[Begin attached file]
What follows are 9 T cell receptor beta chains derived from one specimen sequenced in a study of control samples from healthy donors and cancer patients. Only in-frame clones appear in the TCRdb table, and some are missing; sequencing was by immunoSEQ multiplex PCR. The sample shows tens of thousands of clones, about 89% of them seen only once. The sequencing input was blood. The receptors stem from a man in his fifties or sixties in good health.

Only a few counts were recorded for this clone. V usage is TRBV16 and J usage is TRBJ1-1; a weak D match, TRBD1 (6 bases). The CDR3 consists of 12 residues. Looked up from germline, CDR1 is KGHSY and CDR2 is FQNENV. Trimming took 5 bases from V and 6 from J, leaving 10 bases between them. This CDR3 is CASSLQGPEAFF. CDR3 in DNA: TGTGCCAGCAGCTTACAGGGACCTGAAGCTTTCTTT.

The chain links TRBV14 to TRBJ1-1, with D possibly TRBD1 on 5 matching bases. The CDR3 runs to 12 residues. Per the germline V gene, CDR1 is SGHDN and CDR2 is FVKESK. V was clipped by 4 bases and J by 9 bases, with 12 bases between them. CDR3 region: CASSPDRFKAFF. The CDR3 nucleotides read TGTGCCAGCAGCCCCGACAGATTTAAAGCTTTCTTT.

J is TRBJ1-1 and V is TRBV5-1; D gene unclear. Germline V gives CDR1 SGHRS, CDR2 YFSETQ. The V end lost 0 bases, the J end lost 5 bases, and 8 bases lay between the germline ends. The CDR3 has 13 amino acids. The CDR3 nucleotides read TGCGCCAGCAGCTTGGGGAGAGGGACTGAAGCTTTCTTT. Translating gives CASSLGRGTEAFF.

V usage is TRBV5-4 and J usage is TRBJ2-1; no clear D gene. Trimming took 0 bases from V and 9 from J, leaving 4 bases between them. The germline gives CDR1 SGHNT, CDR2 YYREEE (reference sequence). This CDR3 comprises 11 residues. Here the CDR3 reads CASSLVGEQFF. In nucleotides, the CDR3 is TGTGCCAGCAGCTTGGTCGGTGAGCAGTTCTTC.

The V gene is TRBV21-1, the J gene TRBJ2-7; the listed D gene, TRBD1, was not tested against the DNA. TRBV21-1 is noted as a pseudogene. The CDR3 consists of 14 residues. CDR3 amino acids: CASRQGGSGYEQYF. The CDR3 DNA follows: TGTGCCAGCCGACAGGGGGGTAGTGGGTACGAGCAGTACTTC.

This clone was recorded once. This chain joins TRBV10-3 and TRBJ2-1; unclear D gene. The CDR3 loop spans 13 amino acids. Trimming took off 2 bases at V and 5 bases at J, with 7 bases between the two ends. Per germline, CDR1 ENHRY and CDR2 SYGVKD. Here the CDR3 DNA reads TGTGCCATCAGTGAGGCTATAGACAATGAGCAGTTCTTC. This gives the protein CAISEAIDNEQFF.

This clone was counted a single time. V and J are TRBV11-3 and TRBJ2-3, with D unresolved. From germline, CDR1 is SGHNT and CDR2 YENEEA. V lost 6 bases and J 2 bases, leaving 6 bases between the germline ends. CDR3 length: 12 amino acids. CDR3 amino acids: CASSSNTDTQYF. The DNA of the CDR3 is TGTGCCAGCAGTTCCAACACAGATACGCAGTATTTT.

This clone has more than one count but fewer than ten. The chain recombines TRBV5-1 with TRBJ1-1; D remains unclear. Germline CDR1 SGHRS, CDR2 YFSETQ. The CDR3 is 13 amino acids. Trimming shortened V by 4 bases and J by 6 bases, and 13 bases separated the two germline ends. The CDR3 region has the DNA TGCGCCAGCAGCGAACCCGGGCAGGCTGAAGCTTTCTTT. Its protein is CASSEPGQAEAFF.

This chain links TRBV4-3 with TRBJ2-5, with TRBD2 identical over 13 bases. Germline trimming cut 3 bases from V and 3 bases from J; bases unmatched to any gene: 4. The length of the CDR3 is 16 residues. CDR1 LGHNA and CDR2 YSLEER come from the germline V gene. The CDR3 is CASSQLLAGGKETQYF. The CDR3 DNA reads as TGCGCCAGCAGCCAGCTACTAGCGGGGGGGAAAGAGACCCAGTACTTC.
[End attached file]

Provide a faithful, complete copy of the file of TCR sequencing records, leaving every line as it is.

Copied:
What follows are 9 T cell receptor beta chains derived from one specimen sequenced in a study of control samples from healthy donors and cancer patients. Only in-frame clones appear in the TCRdb table, and some are missing; sequencing was by immunoSEQ multiplex PCR. The sample shows tens of thousands of clones, about 89% of them seen only once. The sequencing input was blood. The receptors stem from a man in his fifties or sixties in good health.

Only a few counts were recorded for this clone. V usage is TRBV16 and J usage is TRBJ1-1; a weak D match, TRBD1 (6 bases). The CDR3 consists of 12 residues. Looked up from germline, CDR1 is KGHSY and CDR2 is FQNENV. Trimming took 5 bases from V and 6 from J, leaving 10 bases between them. This CDR3 is CASSLQGPEAFF. CDR3 in DNA: TGTGCCAGCAGCTTACAGGGACCTGAAGCTTTCTTT.

The chain links TRBV14 to TRBJ1-1, with D possibly TRBD1 on 5 matching bases. The CDR3 runs to 12 residues. Per the germline V gene, CDR1 is SGHDN and CDR2 is FVKESK. V was clipped by 4 bases and J by 9 bases, with 12 bases between them. CDR3 region: CASSPDRFKAFF. The CDR3 nucleotides read TGTGCCAGCAGCCCCGACAGATTTAAAGCTTTCTTT.

J is TRBJ1-1 and V is TRBV5-1; D gene unclear. Germline V gives CDR1 SGHRS, CDR2 YFSETQ. The V end lost 0 bases, the J end lost 5 bases, and 8 bases lay between the germline ends. The CDR3 has 13 amino acids. The CDR3 nucleotides read TGCGCCAGCAGCTTGGGGAGAGGGACTGAAGCTTTCTTT. Translating gives CASSLGRGTEAFF.

V usage is TRBV5-4 and J usage is TRBJ2-1; no clear D gene. Trimming took 0 bases from V and 9 from J, leaving 4 bases between them. The germline gives CDR1 SGHNT, CDR2 YYREEE (reference sequence). This CDR3 comprises 11 residues. Here the CDR3 reads CASSLVGEQFF. In nucleotides, the CDR3 is TGTGCCAGCAGCTTGGTCGGTGAGCAGTTCTTC.

The V gene is TRBV21-1, the J gene TRBJ2-7; the listed D gene, TRBD1, was not tested against the DNA. TRBV21-1 is noted as a pseudogene. The CDR3 consists of 14 residues. CDR3 amino acids: CASRQGGSGYEQYF. The CDR3 DNA follows: TGTGCCAGCCGACAGGGGGGTAGTGGGTACGAGCAGTACTTC.

This clone was recorded once. This chain joins TRBV10-3 and TRBJ2-1; unclear D gene. The CDR3 loop spans 13 amino acids. Trimming took off 2 bases at V and 5 bases at J, with 7 bases between the two ends. Per germline, CDR1 ENHRY and CDR2 SYGVKD. Here the CDR3 DNA reads TGTGCCATCAGTGAGGCTATAGACAATGAGCAGTTCTTC. This gives the protein CAISEAIDNEQFF.

This clone was counted a single time. V and J are TRBV11-3 and TRBJ2-3, with D unresolved. From germline, CDR1 is SGHNT and CDR2 YENEEA. V lost 6 bases and J 2 bases, leaving 6 bases between the germline ends. CDR3 length: 12 amino acids. CDR3 amino acids: CASSSNTDTQYF. The DNA of the CDR3 is TGTGCCAGCAGTTCCAACACAGATACGCAGTATTTT.

This clone has more than one count but fewer than ten. The chain recombines TRBV5-1 with TRBJ1-1; D remains unclear. Germline CDR1 SGHRS, CDR2 YFSETQ. The CDR3 is 13 amino acids. Trimming shortened V by 4 bases and J by 6 bases, and 13 bases separated the two germline ends. The CDR3 region has the DNA TGCGCCAGCAGCGAACCCGGGCAGGCTGAAGCTTTCTTT. Its protein is CASSEPGQAEAFF.

This chain links TRBV4-3 with TRBJ2-5, with TRBD2 identical over 13 bases. Germline trimming cut 3 bases from V and 3 bases from J; bases unmatched to any gene: 4. The length of the CDR3 is 16 residues. CDR1 LGHNA and CDR2 YSLEER come from the germline V gene. The CDR3 is CASSQLLAGGKETQYF. The CDR3 DNA reads as TGCGCCAGCAGCCAGCTACTAGCGGGGGGGAAAGAGACCCAGTACTTC.